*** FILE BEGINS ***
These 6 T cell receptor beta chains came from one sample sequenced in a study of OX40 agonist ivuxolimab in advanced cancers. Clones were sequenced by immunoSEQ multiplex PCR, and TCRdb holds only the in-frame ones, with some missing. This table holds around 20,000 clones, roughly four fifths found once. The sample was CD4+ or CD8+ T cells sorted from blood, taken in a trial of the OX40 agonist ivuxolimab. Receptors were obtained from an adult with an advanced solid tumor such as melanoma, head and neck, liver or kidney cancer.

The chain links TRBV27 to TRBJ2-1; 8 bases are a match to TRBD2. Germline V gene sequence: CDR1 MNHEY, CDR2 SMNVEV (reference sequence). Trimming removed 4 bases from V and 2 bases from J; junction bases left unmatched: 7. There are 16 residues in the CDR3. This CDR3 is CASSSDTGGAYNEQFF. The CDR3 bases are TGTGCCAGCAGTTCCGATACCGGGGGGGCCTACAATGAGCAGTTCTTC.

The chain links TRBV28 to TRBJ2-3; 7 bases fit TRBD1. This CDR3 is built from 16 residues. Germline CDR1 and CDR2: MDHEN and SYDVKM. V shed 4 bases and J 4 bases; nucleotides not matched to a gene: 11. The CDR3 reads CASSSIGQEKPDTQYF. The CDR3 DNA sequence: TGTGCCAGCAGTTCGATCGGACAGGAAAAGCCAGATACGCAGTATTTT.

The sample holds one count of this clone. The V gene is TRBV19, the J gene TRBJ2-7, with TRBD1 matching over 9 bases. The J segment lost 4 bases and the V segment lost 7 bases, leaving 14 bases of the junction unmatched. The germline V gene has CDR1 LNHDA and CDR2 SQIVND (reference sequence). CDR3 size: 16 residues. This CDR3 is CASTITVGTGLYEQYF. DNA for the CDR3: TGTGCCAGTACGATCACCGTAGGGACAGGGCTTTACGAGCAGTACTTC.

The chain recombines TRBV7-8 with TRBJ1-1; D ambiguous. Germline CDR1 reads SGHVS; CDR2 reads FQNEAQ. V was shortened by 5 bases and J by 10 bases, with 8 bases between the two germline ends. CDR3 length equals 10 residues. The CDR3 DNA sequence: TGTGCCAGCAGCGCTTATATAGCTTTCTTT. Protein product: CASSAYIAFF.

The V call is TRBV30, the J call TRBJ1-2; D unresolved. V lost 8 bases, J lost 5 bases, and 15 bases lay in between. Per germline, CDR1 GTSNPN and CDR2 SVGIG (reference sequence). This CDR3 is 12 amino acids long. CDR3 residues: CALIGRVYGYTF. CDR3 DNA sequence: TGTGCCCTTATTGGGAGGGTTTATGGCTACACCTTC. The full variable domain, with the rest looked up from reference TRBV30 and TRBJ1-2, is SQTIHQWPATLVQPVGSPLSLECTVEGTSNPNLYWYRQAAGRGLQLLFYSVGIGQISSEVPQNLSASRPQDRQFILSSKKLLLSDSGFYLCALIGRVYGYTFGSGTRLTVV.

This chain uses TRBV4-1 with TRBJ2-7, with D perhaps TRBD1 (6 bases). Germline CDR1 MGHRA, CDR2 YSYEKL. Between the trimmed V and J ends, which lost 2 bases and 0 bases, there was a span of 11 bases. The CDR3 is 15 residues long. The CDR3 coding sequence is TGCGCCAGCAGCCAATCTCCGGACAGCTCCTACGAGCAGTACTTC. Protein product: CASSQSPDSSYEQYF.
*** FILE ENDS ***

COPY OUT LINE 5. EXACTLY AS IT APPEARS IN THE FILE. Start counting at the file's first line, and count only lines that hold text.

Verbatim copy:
The chain recombines TRBV7-8 with TRBJ1-1; D ambiguous. Germline CDR1 reads SGHVS; CDR2 reads FQNEAQ. V was shortened by 5 bases and J by 10 bases, with 8 bases between the two germline ends. CDR3 length equals 10 residues. The CDR3 DNA sequence: TGTGCCAGCAGCGCTTATATAGCTTTCTTT. Protein product: CASSAYIAFF.